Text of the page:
The basic portfolio strategy used by many FAs is based on Modern Portfolio Theory (MPT). The main idea is to diversify investments across various categories of global assets in order to reduce overall portfolio risk. This is accomplished by allocating dollars to a mix of equity and bond funds. People who have a longer investment horizon typically utilize a more aggressive investment approach which places a heavier weighting on equities. This weighting shifts gradually towards a larger weighting on bonds as you get close to your retirement date.
The following chart provides example fund allocations.
The strategy dictates that once you decide on your overall portfolio balance you allocate funds based on the percentages in that column. Every six months you need to re-balance your portfolio by buying and selling securities in amounts so that they again match the target allocation percentages. Any additional contributions made to the fund are done using the weightings specified.
Modern Portfolio Theory is the most widely accepted framework for managing diversified investment portfolios, however it has its limitations. One such limitation is the fact that it ignores the possibility of significant market selloffs. Overall returns can be improved by augmenting the basic MPT framework with a sound strategy for including volatility funds in the model, however I'll need to cover that in a future post.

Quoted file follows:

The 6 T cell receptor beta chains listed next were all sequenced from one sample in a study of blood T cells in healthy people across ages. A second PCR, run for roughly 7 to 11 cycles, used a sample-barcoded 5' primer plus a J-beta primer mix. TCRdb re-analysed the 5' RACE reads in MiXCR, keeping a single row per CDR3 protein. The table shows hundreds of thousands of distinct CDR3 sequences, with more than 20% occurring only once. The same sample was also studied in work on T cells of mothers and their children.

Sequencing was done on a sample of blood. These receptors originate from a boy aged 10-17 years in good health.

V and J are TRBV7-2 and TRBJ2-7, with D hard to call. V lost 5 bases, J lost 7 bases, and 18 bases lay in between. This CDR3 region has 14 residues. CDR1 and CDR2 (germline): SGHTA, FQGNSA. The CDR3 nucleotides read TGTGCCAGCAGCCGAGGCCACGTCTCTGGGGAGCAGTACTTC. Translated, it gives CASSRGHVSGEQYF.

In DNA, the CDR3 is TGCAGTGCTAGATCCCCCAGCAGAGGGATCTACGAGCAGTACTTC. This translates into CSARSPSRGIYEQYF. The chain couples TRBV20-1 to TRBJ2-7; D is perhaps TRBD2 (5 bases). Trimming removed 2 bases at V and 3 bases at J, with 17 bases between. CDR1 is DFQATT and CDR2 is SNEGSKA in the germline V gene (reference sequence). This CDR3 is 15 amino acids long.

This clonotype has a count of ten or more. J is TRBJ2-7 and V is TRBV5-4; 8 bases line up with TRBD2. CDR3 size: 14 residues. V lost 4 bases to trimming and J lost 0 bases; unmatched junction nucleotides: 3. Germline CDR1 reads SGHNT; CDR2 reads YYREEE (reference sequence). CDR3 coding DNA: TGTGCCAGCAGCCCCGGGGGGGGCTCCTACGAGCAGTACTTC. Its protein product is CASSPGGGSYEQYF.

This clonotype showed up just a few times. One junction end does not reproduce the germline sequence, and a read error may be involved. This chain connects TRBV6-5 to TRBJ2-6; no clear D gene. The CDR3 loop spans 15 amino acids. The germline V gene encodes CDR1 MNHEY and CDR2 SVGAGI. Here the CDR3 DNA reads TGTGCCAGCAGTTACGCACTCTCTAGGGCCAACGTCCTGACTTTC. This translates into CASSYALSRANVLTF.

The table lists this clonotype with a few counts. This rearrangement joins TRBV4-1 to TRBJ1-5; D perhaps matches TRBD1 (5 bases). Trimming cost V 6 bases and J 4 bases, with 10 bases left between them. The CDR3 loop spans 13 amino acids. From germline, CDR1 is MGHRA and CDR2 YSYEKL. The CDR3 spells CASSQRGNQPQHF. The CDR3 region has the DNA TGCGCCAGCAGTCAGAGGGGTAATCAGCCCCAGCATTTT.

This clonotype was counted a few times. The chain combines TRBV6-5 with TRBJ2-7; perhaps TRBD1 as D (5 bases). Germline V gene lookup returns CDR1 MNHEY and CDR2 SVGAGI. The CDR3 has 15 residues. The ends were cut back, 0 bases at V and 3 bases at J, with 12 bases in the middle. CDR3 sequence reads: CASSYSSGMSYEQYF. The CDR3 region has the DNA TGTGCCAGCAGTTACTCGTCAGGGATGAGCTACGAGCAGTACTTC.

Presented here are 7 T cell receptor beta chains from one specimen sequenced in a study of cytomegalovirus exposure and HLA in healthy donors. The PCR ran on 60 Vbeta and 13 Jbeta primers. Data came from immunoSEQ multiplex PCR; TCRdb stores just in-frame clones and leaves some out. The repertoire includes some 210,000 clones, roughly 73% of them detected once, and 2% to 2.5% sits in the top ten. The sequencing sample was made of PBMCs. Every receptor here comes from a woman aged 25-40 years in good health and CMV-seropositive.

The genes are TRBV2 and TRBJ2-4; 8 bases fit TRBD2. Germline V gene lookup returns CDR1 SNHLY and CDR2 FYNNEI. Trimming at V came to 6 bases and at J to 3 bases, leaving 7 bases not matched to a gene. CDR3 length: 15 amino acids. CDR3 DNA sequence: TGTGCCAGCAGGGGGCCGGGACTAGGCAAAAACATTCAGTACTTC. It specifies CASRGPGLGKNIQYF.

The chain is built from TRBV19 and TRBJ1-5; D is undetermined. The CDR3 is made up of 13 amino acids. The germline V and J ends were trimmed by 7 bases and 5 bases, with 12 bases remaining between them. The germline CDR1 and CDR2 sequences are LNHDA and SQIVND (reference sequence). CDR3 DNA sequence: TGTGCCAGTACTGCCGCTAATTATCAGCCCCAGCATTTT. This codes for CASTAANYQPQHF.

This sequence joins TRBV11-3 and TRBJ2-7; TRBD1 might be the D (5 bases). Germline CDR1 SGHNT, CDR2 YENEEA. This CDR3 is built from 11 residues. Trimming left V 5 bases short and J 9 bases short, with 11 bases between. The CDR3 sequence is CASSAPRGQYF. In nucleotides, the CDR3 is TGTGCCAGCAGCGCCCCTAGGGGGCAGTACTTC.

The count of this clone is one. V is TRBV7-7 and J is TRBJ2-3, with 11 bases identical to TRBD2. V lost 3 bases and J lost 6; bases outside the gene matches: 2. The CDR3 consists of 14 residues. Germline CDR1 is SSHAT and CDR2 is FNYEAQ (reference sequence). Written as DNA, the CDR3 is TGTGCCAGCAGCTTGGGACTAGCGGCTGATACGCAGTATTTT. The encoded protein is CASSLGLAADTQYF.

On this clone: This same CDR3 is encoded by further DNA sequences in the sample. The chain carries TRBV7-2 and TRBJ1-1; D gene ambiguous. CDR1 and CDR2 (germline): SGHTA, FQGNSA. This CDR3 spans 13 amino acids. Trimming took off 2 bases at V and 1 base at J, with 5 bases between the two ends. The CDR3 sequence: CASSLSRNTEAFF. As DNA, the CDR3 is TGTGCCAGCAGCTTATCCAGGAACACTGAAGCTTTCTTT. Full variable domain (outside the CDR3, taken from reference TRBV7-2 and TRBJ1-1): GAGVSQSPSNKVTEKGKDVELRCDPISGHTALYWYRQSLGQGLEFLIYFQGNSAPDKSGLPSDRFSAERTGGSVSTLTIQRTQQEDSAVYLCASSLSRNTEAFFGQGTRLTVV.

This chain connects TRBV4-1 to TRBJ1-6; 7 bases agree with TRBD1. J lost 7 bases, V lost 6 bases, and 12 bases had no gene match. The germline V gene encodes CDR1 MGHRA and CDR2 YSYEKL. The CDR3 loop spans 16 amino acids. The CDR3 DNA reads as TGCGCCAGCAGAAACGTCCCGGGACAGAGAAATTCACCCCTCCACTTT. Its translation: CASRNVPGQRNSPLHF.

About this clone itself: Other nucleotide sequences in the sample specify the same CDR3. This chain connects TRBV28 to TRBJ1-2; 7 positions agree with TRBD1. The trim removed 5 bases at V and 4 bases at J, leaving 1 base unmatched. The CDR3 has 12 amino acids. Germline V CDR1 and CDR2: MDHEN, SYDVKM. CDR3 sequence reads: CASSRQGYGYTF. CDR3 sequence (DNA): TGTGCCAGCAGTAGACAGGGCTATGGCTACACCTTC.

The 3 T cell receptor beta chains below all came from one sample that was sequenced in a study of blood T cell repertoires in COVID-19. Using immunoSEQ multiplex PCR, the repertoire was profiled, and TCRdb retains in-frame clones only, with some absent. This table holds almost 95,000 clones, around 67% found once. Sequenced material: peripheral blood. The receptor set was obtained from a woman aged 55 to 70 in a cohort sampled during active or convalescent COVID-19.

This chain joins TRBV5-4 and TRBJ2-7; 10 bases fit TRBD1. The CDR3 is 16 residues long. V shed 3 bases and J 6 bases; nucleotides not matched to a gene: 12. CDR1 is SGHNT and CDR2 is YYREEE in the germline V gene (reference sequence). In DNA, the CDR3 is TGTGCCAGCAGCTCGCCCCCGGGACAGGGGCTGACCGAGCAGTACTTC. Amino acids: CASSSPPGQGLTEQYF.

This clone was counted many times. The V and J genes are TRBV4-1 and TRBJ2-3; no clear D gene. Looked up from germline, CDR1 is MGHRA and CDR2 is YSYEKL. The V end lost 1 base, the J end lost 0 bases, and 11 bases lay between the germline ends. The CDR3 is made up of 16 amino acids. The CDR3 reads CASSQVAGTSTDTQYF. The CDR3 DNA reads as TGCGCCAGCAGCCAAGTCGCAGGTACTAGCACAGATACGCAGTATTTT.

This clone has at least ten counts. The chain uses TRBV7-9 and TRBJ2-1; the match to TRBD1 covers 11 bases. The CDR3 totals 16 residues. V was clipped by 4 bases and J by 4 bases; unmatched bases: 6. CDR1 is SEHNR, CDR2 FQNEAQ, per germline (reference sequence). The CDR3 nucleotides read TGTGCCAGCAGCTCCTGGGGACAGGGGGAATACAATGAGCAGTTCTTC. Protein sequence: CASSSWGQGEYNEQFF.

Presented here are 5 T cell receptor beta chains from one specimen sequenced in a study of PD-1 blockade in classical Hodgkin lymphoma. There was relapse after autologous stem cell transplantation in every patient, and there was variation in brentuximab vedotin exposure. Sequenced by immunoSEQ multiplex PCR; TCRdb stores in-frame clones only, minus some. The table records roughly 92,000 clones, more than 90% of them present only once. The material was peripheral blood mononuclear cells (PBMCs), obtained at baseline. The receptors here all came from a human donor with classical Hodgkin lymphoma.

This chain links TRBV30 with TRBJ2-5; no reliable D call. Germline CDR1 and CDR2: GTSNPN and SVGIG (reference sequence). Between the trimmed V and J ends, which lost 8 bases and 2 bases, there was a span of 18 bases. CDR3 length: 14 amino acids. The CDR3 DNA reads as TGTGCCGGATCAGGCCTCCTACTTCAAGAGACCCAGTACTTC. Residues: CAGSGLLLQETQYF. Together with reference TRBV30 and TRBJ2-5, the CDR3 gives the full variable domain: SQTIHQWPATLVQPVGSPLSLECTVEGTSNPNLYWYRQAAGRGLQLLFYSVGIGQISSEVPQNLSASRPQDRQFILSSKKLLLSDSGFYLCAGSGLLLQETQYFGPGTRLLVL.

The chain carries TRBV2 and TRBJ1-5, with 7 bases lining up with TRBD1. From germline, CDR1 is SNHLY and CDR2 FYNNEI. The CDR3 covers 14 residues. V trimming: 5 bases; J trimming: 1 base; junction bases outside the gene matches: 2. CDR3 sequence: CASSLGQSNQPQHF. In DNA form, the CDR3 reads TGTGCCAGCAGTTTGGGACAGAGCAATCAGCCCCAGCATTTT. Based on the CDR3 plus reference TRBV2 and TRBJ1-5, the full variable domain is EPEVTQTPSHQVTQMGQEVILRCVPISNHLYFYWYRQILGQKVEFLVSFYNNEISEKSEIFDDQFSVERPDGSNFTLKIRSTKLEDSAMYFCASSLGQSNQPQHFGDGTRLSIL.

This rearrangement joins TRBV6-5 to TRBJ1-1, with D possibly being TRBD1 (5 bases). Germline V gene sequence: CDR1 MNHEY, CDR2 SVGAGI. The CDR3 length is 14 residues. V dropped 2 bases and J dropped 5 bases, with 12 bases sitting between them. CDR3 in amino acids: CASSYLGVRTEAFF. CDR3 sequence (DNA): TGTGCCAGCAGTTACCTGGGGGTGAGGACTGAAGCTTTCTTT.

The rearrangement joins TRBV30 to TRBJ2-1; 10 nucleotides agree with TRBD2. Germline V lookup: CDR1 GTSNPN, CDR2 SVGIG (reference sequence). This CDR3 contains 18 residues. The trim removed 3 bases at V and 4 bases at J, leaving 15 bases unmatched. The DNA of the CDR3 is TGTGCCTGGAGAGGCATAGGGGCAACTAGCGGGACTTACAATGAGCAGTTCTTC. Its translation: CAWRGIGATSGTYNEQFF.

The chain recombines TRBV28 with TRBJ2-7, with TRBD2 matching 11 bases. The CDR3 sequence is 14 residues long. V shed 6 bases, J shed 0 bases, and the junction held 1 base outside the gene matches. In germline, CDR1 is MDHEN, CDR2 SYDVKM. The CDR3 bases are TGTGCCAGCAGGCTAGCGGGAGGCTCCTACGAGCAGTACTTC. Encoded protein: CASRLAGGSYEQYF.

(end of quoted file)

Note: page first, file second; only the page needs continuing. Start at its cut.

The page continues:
The above chart can be very helpful, but if you are not willing or able to rebalance the portfolio then you will likely not be optimizing your returns. In addition, if you are someone who gets nervous and wants to sell anytime the market becomes dramatic then you may have difficulties sticking to an investment plan. One part of a FA's job is to keep you invested and on a plan to help prevent you from selling when it is not beneficial to do so (more on Financial Advisors below).
A Note On Financial Advisors
A good Financial Advisor will provide more that just the investment strategy offered above. They will also help open a dialogue about what financial needs you and your family have and help you develop and execute plans to achieve those goals. They can help you with things like saving for retirement, saving for a house, saving for education, budgeting, tax strategies, and develop custom investment solutions should you have specific needs.
A Note On Robo-Advisors
Robo-Advisors are good for people who want to just set their portfolio agressiveness and have the rest automated. You're still mostly on your own but the fees are much lower so it can be a good alternative to a traditional Financial Advisor for people with simple needs. Robo-Advisors like to highlight their tax optimization feature through something called Tax-Loss Harvesting. For anyone using a retirement account, Tax-Loss Harvesting is completely irrelevant because most retirement accounts are tax deferred.
The above information is for educational purposes only and is not financial advice.